The Utah legislature has been busy, with another law effective May 1. This one is “privacy adjacent” but worth keeping in mind. The law, the Artificial Intelligence Policy Act, was signed into law in March. Among other things, it will require companies to respond “clearly and conspicuously” to an individual who asks if they are interacting with artificial intelligence and the communications are made in connection with laws regulated by the Utah department of commerce. (This includes the Utah Privacy Act, the state’s sales practices law, its telephone solicitation laws, and many others.)

Artificial intelligence is defined in the law as an artificial system that is trained on data, that interacts with someone through text, audio or visual means, and creates output that is “similar” to a human, without human oversight. The law’s disclosure requirement is a reactive one. The disclosure needs to happen only if “asked or prompted” by the individual.

There is one caveat to this reactive provision. Businesses who are in “regulated” occupations must make a prominent disclosure that they are using AI in the provision of those services. Regulated occupations include any licensed by the Utah Division of Professional Licensing. This includes many health care professions, as well as court reporting, athletic trainers, plumbers, electricians, and more.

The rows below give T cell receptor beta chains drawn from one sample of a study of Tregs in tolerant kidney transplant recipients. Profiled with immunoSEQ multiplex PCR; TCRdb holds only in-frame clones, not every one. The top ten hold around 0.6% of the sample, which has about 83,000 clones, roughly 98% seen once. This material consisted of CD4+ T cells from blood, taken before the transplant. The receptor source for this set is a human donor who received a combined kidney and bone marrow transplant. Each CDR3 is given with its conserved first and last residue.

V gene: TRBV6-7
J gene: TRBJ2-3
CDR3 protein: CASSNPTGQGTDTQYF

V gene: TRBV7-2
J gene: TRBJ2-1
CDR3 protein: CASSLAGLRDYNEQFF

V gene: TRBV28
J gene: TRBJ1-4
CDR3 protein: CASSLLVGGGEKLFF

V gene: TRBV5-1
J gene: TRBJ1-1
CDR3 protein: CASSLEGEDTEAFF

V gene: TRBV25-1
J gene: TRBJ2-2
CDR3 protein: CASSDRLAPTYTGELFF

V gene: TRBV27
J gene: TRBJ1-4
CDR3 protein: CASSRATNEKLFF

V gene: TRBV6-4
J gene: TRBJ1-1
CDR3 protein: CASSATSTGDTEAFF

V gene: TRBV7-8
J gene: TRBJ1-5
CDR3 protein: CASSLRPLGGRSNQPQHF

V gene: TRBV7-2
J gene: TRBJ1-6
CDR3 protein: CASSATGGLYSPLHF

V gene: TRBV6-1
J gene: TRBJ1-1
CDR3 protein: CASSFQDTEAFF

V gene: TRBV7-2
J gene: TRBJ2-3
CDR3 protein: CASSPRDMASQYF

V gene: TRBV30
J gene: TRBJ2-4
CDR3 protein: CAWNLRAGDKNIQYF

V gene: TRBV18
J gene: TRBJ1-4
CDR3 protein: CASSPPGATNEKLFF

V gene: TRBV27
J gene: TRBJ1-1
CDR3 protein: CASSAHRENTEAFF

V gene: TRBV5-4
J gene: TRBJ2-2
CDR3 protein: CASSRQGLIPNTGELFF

The reactive nature of the law is unlike a California “chatbot” law. That law prohibits misleading people into thinking they are “interacting online” with a human if in fact they are interacting with an “artificial identity.” The law provides an affirmative defense to have a clear and conspicuous disclosure that the tool is a bot. A bot is defined as an online account where actions are not those of a person (so encompassing more than generative AI, but also automated replies). In other words, the law requires disclosing the nature of the “artificial identity” prior to someone interacting with it. It is narrower than the Utah law, however, as it relates only to when someone is interacting with the bot to “incentivize” a sale (or to get someone to vote).

Putting It Into Practice: Companies who may be subject to this law (apart from any who provide services in “regulated occupations”) may want to test any GenAI tools they are using to interface with the public. How do those tools respond if someone asks “are you AI,” “is this a bot,” “are you human” and the like? For those who are in regulated occupations, remember that the disclosure obligations are affirmative to the extent that the law applies.